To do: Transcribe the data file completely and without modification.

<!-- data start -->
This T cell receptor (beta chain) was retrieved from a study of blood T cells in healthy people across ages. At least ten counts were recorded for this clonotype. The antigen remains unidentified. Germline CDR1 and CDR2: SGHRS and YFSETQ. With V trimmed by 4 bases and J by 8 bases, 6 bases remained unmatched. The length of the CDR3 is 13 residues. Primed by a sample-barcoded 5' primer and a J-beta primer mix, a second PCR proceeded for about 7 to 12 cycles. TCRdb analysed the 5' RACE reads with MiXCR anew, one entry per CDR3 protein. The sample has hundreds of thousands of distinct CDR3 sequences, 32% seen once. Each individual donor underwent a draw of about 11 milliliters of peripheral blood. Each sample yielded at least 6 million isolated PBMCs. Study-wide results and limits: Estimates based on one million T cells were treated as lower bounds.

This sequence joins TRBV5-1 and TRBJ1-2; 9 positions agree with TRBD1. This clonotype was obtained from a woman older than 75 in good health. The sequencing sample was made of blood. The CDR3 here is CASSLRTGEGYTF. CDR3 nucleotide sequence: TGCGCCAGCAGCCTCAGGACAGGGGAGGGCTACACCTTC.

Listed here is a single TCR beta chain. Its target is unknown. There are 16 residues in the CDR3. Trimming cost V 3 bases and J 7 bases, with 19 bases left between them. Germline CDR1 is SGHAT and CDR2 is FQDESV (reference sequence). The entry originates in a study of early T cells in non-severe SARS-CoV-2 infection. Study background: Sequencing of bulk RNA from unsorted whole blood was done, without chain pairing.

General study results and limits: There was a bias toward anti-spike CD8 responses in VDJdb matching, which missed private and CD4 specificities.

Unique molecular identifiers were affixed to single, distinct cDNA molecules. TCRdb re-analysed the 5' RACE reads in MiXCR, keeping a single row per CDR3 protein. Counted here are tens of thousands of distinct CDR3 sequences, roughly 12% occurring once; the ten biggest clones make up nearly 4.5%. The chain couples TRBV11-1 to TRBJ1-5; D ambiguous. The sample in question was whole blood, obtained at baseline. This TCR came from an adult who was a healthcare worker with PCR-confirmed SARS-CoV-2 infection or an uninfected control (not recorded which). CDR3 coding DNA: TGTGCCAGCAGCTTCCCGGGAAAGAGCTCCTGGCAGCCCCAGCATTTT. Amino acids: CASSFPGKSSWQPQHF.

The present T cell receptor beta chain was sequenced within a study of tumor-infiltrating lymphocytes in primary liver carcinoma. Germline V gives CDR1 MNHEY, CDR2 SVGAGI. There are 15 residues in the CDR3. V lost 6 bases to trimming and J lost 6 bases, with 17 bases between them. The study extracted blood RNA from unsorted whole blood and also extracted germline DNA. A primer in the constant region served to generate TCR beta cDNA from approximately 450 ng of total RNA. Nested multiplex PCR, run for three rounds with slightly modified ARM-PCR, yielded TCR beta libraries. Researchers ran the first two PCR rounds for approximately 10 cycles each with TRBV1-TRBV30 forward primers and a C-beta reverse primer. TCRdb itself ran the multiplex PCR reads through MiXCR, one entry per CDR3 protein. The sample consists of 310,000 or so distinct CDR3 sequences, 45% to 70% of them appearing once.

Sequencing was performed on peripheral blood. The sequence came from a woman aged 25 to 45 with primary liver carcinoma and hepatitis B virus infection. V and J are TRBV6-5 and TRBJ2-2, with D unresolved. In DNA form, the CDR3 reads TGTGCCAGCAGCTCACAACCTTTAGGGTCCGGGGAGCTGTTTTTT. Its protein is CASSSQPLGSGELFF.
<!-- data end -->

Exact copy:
This T cell receptor (beta chain) was retrieved from a study of blood T cells in healthy people across ages. At least ten counts were recorded for this clonotype. The antigen remains unidentified. Germline CDR1 and CDR2: SGHRS and YFSETQ. With V trimmed by 4 bases and J by 8 bases, 6 bases remained unmatched. The length of the CDR3 is 13 residues. Primed by a sample-barcoded 5' primer and a J-beta primer mix, a second PCR proceeded for about 7 to 12 cycles. TCRdb analysed the 5' RACE reads with MiXCR anew, one entry per CDR3 protein. The sample has hundreds of thousands of distinct CDR3 sequences, 32% seen once. Each individual donor underwent a draw of about 11 milliliters of peripheral blood. Each sample yielded at least 6 million isolated PBMCs. Study-wide results and limits: Estimates based on one million T cells were treated as lower bounds.

This sequence joins TRBV5-1 and TRBJ1-2; 9 positions agree with TRBD1. This clonotype was obtained from a woman older than 75 in good health. The sequencing sample was made of blood. The CDR3 here is CASSLRTGEGYTF. CDR3 nucleotide sequence: TGCGCCAGCAGCCTCAGGACAGGGGAGGGCTACACCTTC.

Listed here is a single TCR beta chain. Its target is unknown. There are 16 residues in the CDR3. Trimming cost V 3 bases and J 7 bases, with 19 bases left between them. Germline CDR1 is SGHAT and CDR2 is FQDESV (reference sequence). The entry originates in a study of early T cells in non-severe SARS-CoV-2 infection. Study background: Sequencing of bulk RNA from unsorted whole blood was done, without chain pairing.

General study results and limits: There was a bias toward anti-spike CD8 responses in VDJdb matching, which missed private and CD4 specificities.

Unique molecular identifiers were affixed to single, distinct cDNA molecules. TCRdb re-analysed the 5' RACE reads in MiXCR, keeping a single row per CDR3 protein. Counted here are tens of thousands of distinct CDR3 sequences, roughly 12% occurring once; the ten biggest clones make up nearly 4.5%. The chain couples TRBV11-1 to TRBJ1-5; D ambiguous. The sample in question was whole blood, obtained at baseline. This TCR came from an adult who was a healthcare worker with PCR-confirmed SARS-CoV-2 infection or an uninfected control (not recorded which). CDR3 coding DNA: TGTGCCAGCAGCTTCCCGGGAAAGAGCTCCTGGCAGCCCCAGCATTTT. Amino acids: CASSFPGKSSWQPQHF.

The present T cell receptor beta chain was sequenced within a study of tumor-infiltrating lymphocytes in primary liver carcinoma. Germline V gives CDR1 MNHEY, CDR2 SVGAGI. There are 15 residues in the CDR3. V lost 6 bases to trimming and J lost 6 bases, with 17 bases between them. The study extracted blood RNA from unsorted whole blood and also extracted germline DNA. A primer in the constant region served to generate TCR beta cDNA from approximately 450 ng of total RNA. Nested multiplex PCR, run for three rounds with slightly modified ARM-PCR, yielded TCR beta libraries. Researchers ran the first two PCR rounds for approximately 10 cycles each with TRBV1-TRBV30 forward primers and a C-beta reverse primer. TCRdb itself ran the multiplex PCR reads through MiXCR, one entry per CDR3 protein. The sample consists of 310,000 or so distinct CDR3 sequences, 45% to 70% of them appearing once.

Sequencing was performed on peripheral blood. The sequence came from a woman aged 25 to 45 with primary liver carcinoma and hepatitis B virus infection. V and J are TRBV6-5 and TRBJ2-2, with D unresolved. In DNA form, the CDR3 reads TGTGCCAGCAGCTCACAACCTTTAGGGTCCGGGGAGCTGTTTTTT. Its protein is CASSSQPLGSGELFF.